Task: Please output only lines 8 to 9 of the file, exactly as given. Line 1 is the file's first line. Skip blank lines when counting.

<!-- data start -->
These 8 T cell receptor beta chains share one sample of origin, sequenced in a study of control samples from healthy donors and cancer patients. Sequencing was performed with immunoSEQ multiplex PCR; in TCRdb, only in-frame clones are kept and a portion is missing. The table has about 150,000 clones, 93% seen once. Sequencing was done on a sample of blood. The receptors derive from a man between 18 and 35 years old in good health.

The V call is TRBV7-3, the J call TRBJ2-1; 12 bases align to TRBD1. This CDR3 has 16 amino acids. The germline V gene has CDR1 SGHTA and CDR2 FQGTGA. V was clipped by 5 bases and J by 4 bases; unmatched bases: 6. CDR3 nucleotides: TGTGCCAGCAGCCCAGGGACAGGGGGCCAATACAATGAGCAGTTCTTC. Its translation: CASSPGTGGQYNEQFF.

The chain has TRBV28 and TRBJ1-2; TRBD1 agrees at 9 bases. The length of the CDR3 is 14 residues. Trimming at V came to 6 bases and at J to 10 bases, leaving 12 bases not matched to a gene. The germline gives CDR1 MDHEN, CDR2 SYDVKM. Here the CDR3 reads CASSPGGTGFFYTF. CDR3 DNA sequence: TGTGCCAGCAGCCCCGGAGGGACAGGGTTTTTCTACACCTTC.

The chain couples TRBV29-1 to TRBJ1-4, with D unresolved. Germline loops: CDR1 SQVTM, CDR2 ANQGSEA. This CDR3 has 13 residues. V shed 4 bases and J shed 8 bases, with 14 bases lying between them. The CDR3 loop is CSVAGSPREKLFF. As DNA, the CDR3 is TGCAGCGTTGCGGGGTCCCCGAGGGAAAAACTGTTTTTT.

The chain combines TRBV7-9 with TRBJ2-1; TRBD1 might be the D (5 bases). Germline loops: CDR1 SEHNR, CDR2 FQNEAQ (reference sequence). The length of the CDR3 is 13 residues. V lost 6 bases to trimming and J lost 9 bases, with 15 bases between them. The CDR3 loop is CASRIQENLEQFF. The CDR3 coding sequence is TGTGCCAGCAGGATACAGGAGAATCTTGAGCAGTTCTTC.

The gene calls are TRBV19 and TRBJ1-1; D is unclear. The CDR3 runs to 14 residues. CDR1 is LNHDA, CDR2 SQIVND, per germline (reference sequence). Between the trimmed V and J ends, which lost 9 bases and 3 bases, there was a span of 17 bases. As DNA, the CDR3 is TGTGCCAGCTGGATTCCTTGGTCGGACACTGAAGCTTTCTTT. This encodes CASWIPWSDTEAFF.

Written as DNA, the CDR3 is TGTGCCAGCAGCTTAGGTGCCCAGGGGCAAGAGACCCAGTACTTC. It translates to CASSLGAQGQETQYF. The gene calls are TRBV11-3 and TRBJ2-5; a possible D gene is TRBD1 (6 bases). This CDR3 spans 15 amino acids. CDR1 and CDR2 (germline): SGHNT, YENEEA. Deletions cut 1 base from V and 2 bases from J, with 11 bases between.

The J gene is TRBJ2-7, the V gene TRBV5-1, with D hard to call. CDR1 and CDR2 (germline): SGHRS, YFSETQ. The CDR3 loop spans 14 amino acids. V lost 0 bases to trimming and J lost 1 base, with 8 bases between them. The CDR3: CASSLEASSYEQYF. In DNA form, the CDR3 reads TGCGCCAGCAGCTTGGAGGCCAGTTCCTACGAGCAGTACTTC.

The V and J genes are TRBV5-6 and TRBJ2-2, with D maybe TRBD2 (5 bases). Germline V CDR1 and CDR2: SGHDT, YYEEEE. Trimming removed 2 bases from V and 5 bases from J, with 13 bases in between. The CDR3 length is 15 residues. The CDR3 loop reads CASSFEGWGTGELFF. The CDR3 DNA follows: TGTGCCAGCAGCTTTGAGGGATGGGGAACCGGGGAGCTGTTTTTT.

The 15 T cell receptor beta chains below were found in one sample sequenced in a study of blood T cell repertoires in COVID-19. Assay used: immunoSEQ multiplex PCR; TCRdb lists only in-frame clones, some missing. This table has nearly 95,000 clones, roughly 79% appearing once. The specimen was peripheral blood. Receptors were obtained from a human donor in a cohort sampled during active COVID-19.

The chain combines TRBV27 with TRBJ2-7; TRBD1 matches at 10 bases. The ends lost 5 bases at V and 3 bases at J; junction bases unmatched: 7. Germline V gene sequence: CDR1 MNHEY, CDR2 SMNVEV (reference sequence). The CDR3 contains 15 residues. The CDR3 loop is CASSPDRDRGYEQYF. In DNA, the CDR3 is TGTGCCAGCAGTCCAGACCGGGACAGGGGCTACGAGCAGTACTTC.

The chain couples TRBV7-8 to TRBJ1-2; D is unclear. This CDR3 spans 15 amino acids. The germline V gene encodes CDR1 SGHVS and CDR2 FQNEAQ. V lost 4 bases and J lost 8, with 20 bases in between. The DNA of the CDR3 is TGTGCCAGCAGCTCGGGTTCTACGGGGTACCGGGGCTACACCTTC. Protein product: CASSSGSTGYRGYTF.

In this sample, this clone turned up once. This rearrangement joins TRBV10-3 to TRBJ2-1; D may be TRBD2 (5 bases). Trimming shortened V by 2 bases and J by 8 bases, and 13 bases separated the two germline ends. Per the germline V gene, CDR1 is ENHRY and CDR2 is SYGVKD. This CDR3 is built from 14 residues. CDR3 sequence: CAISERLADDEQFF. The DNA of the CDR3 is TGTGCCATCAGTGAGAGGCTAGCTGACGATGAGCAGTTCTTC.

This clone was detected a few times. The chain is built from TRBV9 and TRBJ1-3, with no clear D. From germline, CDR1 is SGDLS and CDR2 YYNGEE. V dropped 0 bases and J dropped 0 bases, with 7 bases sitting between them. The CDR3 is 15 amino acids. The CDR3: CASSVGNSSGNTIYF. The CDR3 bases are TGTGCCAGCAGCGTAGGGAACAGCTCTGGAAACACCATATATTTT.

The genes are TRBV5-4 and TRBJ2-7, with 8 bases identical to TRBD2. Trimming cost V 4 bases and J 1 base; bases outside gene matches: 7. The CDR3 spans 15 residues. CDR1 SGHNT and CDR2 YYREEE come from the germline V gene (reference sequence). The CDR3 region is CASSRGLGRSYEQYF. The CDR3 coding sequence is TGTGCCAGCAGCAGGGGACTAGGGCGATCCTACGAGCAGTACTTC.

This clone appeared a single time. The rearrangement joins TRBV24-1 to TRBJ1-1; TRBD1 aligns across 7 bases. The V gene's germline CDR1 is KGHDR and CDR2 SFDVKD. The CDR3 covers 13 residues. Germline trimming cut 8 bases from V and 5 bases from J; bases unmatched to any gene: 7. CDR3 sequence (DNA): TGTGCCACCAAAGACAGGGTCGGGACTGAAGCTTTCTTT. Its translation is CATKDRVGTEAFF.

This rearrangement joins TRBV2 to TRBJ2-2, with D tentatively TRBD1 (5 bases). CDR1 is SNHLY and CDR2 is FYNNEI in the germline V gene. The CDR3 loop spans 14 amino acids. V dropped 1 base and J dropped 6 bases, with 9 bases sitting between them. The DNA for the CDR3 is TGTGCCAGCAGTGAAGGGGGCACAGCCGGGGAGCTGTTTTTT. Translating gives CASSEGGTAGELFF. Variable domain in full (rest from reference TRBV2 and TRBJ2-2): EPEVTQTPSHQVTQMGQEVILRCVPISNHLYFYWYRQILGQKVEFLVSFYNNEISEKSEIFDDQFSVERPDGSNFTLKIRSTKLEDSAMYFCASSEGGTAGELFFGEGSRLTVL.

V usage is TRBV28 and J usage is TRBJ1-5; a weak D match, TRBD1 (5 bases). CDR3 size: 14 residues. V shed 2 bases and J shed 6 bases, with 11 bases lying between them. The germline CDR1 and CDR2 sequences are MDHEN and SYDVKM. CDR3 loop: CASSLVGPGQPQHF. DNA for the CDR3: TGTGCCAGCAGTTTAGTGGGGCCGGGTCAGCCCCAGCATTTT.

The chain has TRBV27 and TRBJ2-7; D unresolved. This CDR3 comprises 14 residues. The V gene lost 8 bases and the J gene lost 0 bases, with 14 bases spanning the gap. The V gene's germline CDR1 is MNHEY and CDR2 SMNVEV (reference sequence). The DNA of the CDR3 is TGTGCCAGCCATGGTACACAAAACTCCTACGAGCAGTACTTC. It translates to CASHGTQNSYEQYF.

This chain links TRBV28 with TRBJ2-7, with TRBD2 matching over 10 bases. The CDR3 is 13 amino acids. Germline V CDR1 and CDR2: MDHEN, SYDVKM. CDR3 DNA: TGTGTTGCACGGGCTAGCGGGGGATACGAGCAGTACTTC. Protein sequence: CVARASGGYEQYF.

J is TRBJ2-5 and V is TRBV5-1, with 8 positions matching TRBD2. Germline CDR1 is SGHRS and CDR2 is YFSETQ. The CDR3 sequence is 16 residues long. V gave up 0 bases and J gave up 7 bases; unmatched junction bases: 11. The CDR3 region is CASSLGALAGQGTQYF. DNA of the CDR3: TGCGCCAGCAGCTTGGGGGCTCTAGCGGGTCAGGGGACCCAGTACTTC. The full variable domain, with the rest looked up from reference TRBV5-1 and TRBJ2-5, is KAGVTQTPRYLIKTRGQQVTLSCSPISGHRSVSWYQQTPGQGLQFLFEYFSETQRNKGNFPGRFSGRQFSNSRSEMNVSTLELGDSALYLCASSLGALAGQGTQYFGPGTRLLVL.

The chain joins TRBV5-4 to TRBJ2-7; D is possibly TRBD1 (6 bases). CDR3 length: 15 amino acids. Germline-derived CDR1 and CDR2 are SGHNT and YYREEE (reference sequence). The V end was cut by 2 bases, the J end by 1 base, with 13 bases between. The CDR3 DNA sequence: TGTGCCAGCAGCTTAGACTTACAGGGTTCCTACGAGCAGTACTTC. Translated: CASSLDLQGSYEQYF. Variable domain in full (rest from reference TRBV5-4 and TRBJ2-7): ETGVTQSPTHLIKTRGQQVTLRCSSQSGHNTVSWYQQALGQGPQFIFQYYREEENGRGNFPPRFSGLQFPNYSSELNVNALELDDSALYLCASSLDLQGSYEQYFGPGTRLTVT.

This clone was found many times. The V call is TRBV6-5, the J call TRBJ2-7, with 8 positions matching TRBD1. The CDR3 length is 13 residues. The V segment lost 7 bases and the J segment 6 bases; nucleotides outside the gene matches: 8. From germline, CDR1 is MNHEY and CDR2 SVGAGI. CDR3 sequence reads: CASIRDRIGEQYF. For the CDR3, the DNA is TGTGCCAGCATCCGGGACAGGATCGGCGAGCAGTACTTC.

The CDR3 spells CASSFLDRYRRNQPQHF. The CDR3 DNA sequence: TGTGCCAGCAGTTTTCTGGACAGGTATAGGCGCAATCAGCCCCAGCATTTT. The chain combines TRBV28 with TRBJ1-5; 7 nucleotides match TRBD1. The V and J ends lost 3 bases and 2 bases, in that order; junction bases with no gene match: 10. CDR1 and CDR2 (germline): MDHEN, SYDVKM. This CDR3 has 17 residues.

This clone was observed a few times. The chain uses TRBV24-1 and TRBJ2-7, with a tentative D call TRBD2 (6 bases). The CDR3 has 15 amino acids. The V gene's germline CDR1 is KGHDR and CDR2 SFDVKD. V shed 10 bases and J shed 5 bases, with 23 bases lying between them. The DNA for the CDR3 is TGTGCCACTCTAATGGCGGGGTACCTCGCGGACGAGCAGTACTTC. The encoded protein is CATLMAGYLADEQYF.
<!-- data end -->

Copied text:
The J gene is TRBJ2-7, the V gene TRBV5-1, with D hard to call. CDR1 and CDR2 (germline): SGHRS, YFSETQ. The CDR3 loop spans 14 amino acids. V lost 0 bases to trimming and J lost 1 base, with 8 bases between them. The CDR3: CASSLEASSYEQYF. In DNA form, the CDR3 reads TGCGCCAGCAGCTTGGAGGCCAGTTCCTACGAGCAGTACTTC.

The V and J genes are TRBV5-6 and TRBJ2-2, with D maybe TRBD2 (5 bases). Germline V CDR1 and CDR2: SGHDT, YYEEEE. Trimming removed 2 bases from V and 5 bases from J, with 13 bases in between. The CDR3 length is 15 residues. The CDR3 loop reads CASSFEGWGTGELFF. The CDR3 DNA follows: TGTGCCAGCAGCTTTGAGGGATGGGGAACCGGGGAGCTGTTTTTT.